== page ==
“Hiring a cop or a prison guard doesn’t mean anything to me. I don’t stereotype people. I am certainly not going to sum up the totality of a person based on a previous career or a set of experience. And we have hired both. In both cases, I was just comfortable with the hiring of these individuals who had the ability to express and did express their desire to work in a community-based situation where the support services superseded enforcement, while those previous careers tend to be a lot more enforcement-driven with pretty strict black-and-white rules. [The officers] were looking forward to and had reached a point in their career that they wanted more meaningfulness out of their work and unequivocally here, everybody that’s worked at Campus Safety sees the engagement, in particular with the students and the entire community, as meaningful in its work. Certainly, the enforcement component is a very small part of what we do—a necessary function at this time but not the thrust of our work. So I am not going to be blind to any candidate who comes through experiences, whatever it is. How they digest that experience, how it affected them, the kind of person they are, how they can articulate why they would like to work here and how they envision working with this community means much more than titles of previous occupations. And I’m very careful not to and I think it’s unfair to judge somebody by any kind of title.”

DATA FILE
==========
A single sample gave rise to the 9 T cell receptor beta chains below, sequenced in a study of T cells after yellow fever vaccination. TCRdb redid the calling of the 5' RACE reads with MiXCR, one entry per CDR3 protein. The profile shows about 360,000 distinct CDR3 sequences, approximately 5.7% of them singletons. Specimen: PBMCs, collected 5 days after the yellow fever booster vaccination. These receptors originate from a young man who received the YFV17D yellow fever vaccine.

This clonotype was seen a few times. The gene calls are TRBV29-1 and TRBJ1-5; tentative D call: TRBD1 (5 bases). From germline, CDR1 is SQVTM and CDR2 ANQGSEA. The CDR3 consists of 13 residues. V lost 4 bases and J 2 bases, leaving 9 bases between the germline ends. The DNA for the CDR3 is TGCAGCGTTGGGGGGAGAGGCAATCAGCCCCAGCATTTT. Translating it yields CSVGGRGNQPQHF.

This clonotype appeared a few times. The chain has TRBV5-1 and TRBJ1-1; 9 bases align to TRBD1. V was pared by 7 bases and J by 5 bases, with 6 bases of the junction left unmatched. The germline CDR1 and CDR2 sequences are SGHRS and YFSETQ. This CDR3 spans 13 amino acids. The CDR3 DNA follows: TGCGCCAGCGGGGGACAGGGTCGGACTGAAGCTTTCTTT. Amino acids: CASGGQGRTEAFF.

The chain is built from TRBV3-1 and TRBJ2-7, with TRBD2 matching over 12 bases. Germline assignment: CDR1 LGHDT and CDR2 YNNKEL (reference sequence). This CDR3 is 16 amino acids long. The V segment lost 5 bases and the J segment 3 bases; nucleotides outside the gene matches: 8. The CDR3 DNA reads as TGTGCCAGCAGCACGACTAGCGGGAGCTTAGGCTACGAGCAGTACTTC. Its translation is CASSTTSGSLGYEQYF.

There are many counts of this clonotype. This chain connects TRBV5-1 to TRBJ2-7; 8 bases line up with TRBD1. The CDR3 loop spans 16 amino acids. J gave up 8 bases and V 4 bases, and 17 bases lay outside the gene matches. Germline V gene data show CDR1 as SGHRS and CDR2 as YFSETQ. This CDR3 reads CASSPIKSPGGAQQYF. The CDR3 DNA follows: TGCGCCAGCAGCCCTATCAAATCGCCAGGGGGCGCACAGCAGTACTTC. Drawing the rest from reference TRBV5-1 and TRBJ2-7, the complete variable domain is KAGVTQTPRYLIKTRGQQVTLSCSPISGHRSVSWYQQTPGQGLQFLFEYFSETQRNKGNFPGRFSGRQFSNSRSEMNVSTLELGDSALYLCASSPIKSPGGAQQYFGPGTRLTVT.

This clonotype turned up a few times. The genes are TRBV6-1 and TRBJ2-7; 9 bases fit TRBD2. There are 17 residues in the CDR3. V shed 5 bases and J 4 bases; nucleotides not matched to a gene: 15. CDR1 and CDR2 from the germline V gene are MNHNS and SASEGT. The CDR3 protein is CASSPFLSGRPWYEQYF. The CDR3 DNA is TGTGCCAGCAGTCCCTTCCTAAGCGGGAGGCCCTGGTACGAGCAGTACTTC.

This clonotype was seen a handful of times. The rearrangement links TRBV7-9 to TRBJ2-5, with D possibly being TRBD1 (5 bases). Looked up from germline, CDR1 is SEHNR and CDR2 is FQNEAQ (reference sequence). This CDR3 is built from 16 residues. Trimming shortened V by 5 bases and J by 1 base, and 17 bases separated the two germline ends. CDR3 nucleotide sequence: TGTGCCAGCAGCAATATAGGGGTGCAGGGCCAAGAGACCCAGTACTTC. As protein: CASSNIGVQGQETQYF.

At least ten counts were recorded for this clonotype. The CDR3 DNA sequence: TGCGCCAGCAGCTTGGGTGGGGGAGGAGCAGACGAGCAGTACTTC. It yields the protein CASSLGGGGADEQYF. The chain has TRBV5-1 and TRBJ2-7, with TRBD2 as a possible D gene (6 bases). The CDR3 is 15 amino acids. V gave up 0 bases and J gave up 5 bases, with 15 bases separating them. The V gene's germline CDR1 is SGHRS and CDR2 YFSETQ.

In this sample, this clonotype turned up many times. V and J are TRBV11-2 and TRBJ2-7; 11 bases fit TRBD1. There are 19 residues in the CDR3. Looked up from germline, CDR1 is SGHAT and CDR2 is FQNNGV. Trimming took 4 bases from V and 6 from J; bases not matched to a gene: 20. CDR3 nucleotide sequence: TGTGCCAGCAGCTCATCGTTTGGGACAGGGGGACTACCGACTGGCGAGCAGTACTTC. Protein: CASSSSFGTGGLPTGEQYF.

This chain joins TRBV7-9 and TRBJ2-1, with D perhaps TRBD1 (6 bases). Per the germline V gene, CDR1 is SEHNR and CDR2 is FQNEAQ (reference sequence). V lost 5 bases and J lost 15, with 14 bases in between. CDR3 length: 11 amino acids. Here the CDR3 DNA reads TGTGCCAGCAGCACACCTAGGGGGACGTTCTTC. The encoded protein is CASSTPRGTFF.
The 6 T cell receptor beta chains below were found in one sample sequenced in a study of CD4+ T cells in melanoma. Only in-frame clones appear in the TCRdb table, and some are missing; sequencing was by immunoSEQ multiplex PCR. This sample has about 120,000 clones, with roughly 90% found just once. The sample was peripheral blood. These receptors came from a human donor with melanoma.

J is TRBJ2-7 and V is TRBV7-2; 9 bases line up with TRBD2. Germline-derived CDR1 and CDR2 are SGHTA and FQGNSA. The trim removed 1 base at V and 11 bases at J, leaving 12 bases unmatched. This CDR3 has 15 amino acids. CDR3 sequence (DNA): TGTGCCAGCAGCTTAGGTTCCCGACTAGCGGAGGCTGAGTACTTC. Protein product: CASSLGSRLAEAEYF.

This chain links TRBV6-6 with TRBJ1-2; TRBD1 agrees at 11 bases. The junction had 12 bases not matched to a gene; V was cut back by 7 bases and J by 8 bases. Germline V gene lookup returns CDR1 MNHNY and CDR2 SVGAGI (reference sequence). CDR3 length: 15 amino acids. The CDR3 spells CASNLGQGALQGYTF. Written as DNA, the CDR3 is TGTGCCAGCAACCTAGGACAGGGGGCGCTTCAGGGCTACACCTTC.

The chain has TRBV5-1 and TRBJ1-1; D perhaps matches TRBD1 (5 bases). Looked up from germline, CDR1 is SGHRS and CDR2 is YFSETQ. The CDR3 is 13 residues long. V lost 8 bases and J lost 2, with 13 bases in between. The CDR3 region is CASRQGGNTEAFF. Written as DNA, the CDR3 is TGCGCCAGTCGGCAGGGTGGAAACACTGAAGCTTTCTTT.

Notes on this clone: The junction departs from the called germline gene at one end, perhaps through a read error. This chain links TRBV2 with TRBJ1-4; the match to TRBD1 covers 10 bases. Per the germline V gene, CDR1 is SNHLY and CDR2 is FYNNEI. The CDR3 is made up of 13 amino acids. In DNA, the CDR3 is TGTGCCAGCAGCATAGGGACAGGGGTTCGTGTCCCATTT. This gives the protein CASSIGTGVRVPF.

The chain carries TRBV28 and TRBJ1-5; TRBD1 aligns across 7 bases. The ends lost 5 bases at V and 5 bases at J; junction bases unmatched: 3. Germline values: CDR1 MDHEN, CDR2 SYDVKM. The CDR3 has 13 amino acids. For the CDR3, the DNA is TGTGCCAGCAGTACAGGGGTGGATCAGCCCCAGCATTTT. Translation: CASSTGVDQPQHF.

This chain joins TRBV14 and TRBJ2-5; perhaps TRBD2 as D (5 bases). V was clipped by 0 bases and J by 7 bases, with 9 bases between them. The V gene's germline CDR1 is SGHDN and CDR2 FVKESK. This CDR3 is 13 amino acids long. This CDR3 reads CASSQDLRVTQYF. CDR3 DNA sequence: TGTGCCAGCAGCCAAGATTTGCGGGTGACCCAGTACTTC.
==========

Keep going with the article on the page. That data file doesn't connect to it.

Student Union representatives—and the larger student body—have called for an increased role in decision making, provision of harm reduction kits, and training of students in roles of de-escalation, as well as the responsibilities of Campus Safety of ‘wellness’ and ‘discipline’ being in conflict. Regarding these Ken said: